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We’re with @WeWantPlates: let’s put an end to food served on wooden boards

Rhodri Marsden loves new Twitter feed, @WeWantPlates, for its refusal to eat off anything but a plate. What is it with wooden boards anyway? And since when has such a concept ever worked?

Last week I went for some food in a certain East London pub. Actually, I don’t know why I’m being cagey about it – it was The Hemingway on Victoria Park Road. I decided to go for the pork chop, which came with mash, kale, and other miscellaneous vegetables. And a gravy boat. With some gravy in it. All sat on a wooden board. I’ve lost count of the number of times I’ve looked at food served on a wooden board and thought “Why is that being served on a wooden board?” Many people evidently feel the same way. In fact, I’d go as far as to say that no one wants to have their food served on a wooden board.

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Even the people who serve food on a wooden board don’t want to eat their food off a wooden board. I have a theory: we’re the subjects of an ongoing psychological experiment, conducted by the wooden board industry, in which we are currently performing extremely badly. We have failed to rise up, demonstrate mental strength and end the experiment. We meekly accept it. And so the experiment continues. But now there’s @WeWantPlates, a Twitter account that exists solely to end this culinary equivalent of the Stanford Prison Experiment. “Crusading against food being served on bits of wood and roof tiles,” reads the bio. Now, I’ve not confirmed this by looking it up in a history book, but I think it’s safe to say that humans have been eating things off other things for millennia. Gourds cut in half, sea shells, hollowed out bits of bread. And the thing they have in common is that the edges go up. The edges of boards don’t go up. @WeWantPlates provides proof:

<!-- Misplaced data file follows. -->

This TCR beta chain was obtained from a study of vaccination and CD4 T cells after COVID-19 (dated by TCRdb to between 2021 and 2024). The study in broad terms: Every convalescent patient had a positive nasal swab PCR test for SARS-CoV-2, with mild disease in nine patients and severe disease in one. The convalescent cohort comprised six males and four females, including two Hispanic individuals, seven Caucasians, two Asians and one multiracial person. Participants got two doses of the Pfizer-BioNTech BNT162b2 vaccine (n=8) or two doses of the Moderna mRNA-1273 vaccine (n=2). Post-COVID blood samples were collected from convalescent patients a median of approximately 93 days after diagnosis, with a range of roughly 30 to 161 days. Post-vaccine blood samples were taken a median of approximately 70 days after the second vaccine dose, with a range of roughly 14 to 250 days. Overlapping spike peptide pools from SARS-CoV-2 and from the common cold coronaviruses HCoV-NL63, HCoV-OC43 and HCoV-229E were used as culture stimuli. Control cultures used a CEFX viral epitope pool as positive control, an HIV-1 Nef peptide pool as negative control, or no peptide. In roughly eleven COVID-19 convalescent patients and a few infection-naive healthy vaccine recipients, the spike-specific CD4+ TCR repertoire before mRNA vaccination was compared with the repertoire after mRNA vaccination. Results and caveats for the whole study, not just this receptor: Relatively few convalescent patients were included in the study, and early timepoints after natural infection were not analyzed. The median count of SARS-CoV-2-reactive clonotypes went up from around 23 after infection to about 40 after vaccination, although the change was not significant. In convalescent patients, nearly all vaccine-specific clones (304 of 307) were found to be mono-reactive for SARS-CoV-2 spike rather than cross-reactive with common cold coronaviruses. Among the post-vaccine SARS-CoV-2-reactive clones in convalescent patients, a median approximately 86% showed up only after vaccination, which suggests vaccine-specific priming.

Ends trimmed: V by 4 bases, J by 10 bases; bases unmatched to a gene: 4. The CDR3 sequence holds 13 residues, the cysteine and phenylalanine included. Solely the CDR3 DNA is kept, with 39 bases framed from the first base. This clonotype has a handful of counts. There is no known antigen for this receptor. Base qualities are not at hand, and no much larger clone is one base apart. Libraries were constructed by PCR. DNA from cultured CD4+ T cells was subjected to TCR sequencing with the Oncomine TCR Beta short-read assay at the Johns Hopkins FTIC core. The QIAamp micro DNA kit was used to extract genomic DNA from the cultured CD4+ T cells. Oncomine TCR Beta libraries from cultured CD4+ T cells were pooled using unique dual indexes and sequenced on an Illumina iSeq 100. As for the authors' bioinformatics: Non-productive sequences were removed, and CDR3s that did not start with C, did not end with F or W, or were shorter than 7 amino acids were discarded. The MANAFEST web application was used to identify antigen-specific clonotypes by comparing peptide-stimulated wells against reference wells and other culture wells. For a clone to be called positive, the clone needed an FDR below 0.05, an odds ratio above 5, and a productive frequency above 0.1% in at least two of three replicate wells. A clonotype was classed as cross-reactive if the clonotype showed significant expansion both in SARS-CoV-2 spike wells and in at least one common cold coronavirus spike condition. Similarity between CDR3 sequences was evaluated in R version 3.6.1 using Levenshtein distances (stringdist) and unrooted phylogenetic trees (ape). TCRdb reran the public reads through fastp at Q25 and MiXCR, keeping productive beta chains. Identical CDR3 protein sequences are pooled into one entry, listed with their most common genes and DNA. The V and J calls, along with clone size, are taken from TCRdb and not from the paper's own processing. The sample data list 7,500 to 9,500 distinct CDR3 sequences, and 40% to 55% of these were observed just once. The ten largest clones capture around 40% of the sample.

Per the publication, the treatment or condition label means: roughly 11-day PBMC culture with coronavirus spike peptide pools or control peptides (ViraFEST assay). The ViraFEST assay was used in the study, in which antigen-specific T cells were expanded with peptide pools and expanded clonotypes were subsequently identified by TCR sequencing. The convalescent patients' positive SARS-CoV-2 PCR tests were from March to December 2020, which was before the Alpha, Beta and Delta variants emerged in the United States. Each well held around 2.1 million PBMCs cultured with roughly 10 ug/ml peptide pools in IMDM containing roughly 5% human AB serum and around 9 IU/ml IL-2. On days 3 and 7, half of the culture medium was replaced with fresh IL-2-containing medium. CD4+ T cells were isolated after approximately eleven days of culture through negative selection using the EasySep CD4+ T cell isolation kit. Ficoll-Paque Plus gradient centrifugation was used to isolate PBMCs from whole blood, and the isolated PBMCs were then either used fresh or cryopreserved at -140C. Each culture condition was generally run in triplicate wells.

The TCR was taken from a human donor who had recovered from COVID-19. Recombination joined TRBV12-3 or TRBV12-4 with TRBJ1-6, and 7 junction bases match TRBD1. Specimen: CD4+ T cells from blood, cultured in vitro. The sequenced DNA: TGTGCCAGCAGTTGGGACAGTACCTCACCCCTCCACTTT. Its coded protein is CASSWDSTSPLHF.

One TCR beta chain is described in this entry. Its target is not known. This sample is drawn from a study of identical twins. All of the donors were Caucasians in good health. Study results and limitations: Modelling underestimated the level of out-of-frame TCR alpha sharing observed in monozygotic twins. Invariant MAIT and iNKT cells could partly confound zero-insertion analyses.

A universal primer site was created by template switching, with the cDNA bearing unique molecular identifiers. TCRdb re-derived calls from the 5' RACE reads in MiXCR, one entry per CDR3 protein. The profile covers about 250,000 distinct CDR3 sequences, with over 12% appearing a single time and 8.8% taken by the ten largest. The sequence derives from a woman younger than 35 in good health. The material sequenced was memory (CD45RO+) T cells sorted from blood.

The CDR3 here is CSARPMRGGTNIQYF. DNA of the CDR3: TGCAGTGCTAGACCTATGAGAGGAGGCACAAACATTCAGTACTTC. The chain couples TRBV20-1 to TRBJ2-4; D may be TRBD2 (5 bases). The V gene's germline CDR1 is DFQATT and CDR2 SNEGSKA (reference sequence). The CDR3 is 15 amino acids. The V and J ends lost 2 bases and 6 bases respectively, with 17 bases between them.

Just been served scrambled eggs on a wooden board. Peak culinary hipster? pic.twitter.com/Y5t52ikaTX

— FKA Katie (@katieglassST) March 8, 2015


Cake belongs on a plate, not a chopping board! @WeWantPlates pic.twitter.com/FQL0LYLyXH

— Chris Mytton (@chrismytton) March 7, 2015


Of course, cake on a board represents little threat. Not so with gravy. “Alright,” I thought to myself at The Hemingway, “if I’m meant to pour gravy on this board, that’s what I’ll do.” The gravy flooded the board, and it ran into the small ridges around the edge of the board that were presumably supposed to facilitate some kind of gravy moat. But the moat was breached. The gravy flooded onto the table. “There,” I thought, “I’ve proved that this was a bad idea.” I asked for a napkin to mop up the gravy, but they looked at me like I was an idiot. I was. Because what I was supposed to do was REFUSE THE BOARD. Every time I accept the board, I lose 10 points in the experiment, and I’m already on about minus 720.

olive is evidently part of the conspiracy. Look: Asian chicken burgers on a board. Sausage plait on a board. But we haven’t put bread in a cap or bread in slippers or chips in a shopping trolley or a futuristic salad on a rock.

At least, not yet.



Caprese salad served on a massive 5 feet tall wood platter. #FoodbyMaija pic.twitter.com/dOL0mjnVxz

— maija maltais (@maijamaltais) February 22, 2015


The lemon tart at this Italian restaurant is intentionally served on a broken plate: http://t.co/P3queJEGK6 #CNNFood pic.twitter.com/rFyYjS34s5

— CNN Travel (@CNNTravel) March 9, 2015


At least it’s not served on a board! MT: @xtine_rose: At last. A restaurant that puts your salad under a wine glass. pic.twitter.com/KAG4yYIUEl

— Mark J Daniels (@markinapub) March 1, 2015


@Rhodri

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